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Francisco Goya

1746-1828

Third of May, 1808
The Third of May, 1808

Francisco Jose de Goya y Lucientes is one of the most famous romantic painters. Born in the town of Fuendetodos, near Sargasso, on March 30, 1746 to a middle-class family, Goya even at young age had a will of his own. He was not just a painter, but an adventurous young man.  At the age of fourteen, he became an apprentice of Jose Luzan, although, as Goya himself admitted, his true masters were, besides nature, Velazquez and Rembrandt.  At twenty-four, he managed to make his way to Italy. He remained there for about a year. In 1773 he returned to Spain, where he eventually became a principal designer to the royal tapestry works.  His cartoon tapestries were unique, depicting open-air amusements attended by Madrid's upper class.  After his appointment as a court painter to Charles III, Goya became famous for his strikingly unique portraits of his royal and upper class subjects.  Goya, however, did not idealize the upper class, but, indeed, held a cynical view of it.  His sympathy with liberal reform movements may have prompted his unflattering depictions of the corrupt and reactionary Spanish royal family, which can be seen in his portrait of The Family of Charles IV.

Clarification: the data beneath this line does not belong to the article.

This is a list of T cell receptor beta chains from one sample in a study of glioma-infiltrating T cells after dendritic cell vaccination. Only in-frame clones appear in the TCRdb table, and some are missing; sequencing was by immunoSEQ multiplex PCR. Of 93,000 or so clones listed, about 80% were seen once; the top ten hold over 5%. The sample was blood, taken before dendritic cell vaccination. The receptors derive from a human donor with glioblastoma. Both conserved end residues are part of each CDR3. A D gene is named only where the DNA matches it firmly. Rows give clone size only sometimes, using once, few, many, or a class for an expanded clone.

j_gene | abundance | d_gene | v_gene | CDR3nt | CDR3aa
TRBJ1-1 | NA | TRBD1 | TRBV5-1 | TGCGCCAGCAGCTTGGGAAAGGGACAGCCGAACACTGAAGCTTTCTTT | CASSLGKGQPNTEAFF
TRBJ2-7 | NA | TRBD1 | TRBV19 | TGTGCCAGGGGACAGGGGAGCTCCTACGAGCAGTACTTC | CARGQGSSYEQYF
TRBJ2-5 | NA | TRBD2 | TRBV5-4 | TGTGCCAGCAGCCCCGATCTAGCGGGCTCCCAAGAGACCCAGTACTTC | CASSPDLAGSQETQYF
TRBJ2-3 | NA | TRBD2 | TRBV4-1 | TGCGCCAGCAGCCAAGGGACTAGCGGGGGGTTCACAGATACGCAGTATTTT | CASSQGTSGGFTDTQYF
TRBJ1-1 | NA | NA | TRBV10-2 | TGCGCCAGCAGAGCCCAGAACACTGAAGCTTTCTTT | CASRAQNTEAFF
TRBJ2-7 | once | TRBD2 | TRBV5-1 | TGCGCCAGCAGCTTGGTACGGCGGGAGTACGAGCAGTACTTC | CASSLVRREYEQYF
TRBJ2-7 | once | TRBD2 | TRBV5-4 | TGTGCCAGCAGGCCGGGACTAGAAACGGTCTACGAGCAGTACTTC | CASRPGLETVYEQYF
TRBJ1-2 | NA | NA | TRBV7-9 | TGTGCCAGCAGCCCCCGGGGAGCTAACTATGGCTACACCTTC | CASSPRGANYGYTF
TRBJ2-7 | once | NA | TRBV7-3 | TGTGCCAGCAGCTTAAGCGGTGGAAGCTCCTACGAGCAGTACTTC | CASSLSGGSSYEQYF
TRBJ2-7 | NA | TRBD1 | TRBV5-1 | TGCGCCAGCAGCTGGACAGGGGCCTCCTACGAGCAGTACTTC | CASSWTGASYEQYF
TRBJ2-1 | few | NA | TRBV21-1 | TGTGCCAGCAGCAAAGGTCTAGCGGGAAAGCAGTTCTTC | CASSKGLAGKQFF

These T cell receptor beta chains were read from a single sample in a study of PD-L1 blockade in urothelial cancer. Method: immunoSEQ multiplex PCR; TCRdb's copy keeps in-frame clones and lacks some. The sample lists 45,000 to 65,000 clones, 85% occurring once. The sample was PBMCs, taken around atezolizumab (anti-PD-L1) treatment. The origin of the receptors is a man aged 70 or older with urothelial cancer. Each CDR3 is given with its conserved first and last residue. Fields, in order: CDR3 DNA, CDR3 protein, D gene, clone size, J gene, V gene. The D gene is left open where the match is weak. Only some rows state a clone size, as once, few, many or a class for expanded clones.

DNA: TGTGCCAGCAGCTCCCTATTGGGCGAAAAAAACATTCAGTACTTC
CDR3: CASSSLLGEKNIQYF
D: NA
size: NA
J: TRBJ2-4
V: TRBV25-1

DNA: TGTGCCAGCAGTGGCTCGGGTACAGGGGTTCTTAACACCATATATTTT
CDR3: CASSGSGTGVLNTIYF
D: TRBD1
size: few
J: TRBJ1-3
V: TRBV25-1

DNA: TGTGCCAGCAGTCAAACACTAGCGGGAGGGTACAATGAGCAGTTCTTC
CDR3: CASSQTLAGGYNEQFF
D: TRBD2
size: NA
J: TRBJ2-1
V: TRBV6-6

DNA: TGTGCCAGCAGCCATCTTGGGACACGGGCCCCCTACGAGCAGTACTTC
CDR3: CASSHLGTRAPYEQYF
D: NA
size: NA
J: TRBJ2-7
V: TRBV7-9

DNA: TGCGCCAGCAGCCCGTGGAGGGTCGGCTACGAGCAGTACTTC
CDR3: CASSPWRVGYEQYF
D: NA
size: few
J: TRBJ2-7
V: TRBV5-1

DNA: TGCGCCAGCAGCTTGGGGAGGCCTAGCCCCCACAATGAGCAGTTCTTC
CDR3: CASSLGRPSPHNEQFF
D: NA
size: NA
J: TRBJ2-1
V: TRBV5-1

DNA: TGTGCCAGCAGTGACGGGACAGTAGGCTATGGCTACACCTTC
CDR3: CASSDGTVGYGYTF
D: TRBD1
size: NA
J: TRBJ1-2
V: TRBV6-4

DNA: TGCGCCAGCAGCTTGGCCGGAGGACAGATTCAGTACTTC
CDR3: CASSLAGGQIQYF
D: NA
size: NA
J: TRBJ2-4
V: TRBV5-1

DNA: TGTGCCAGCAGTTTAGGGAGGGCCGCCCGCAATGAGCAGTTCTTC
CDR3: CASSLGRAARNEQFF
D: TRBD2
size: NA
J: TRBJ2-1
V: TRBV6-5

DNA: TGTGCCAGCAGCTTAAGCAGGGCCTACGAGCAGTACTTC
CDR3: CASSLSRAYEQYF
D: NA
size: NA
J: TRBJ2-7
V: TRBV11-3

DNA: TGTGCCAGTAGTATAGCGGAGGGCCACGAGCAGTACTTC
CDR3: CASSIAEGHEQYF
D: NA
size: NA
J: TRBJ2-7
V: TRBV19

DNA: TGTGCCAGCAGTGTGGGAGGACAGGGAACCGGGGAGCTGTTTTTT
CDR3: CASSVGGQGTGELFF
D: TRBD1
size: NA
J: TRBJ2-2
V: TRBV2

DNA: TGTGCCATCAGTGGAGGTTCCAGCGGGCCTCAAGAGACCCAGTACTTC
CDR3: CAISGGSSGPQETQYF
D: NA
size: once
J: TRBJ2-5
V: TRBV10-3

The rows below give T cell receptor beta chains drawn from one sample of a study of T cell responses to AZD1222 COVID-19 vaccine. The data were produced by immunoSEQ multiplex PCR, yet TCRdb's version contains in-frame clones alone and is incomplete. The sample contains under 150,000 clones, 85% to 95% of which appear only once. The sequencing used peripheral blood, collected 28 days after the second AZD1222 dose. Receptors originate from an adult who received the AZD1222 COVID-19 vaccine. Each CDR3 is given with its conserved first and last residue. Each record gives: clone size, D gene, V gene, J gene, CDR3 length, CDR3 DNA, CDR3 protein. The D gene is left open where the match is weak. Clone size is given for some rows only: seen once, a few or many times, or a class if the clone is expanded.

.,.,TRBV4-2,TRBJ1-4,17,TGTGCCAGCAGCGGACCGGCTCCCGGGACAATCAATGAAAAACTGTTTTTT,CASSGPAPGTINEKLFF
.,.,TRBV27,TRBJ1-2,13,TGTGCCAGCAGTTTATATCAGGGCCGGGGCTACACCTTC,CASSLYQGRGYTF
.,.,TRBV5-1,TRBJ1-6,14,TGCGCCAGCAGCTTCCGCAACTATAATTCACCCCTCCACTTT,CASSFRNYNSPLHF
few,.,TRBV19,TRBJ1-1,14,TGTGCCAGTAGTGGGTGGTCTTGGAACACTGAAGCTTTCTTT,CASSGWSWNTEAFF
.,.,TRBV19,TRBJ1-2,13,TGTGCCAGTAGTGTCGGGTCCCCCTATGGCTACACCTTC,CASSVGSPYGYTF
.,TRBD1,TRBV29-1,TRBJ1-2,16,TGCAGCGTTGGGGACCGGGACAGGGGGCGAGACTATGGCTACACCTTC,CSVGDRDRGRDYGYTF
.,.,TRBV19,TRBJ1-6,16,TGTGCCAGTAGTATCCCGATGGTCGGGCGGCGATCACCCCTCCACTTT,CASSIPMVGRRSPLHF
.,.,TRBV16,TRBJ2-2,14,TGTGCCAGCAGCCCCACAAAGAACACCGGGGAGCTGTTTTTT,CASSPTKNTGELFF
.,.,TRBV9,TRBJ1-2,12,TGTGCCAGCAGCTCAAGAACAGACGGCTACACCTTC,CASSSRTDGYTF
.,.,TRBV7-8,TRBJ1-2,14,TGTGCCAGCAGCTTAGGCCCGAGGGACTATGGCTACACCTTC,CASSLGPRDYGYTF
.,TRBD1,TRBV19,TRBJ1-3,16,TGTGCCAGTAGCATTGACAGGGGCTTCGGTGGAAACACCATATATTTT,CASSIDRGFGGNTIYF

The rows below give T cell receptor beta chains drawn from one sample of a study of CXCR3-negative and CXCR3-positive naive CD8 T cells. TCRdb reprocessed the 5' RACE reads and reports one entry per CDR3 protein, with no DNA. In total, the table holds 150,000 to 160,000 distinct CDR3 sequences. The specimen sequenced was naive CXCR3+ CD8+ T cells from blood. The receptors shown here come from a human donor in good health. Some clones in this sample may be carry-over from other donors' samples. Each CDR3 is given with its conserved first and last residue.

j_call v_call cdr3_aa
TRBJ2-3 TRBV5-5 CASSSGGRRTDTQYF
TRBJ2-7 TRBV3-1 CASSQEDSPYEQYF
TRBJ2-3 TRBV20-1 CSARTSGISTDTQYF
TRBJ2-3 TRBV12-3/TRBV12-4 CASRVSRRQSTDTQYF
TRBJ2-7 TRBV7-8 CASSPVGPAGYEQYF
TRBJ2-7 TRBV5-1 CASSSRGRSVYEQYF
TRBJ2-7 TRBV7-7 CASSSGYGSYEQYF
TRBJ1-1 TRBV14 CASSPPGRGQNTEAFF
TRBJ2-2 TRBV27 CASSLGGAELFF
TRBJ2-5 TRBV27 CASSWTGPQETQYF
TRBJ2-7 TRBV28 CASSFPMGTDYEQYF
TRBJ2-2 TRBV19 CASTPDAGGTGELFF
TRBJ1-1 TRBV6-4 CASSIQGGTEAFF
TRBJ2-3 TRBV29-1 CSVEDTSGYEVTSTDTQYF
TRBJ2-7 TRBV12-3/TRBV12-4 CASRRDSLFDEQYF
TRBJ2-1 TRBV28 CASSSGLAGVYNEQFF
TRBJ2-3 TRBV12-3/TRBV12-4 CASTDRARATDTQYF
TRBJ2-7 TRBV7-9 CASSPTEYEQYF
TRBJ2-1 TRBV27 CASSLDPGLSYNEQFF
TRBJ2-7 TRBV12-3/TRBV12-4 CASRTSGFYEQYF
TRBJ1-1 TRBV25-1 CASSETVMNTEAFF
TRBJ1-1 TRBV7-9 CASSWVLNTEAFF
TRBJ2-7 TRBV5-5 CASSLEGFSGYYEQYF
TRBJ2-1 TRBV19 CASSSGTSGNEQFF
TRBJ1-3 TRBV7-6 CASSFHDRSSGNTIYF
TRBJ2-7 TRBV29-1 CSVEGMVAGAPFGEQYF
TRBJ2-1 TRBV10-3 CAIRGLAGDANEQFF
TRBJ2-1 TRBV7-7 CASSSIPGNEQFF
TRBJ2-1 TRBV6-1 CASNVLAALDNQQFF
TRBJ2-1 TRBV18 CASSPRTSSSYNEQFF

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Dreams of Reason
The Dreams of Reason . . .
In 1792, Goya became seriously ill.  His illness left him deaf and contributed to the pessimistic mood of his later works.  After Napoleon's invasion of Spain in 1808, Goya painted two large canvases representing the tragic events of the war.  In his passionate The Third of May, 1808, (completed in 1814), the horror and cruelty of war are shown through the image of the French firing squad executing the Spanish revolutionaries.  In Los Caprichos, Goya has offered his haunting interpretation of bestiality in human beings.  Towards the end of his life, Goya exiled himself to Bordeaux, where he lived from 1824 until his death on April 16, 1828.

Sources:

Clark, Kenneth.  The Romantic Rebellion.  New York, NY: Harper & Row Publishers, 1990.

Nochlin, Linda.  Realism and Tradition in Art.  Englewood Cliffs, NJ: Prentice Hall, Inc., 1991.

http://www.fgsd.winnipeg.mb.ca/vmcl/swaweb/bcgoya3.htm

http://www.imageone.com/goya/goya.html


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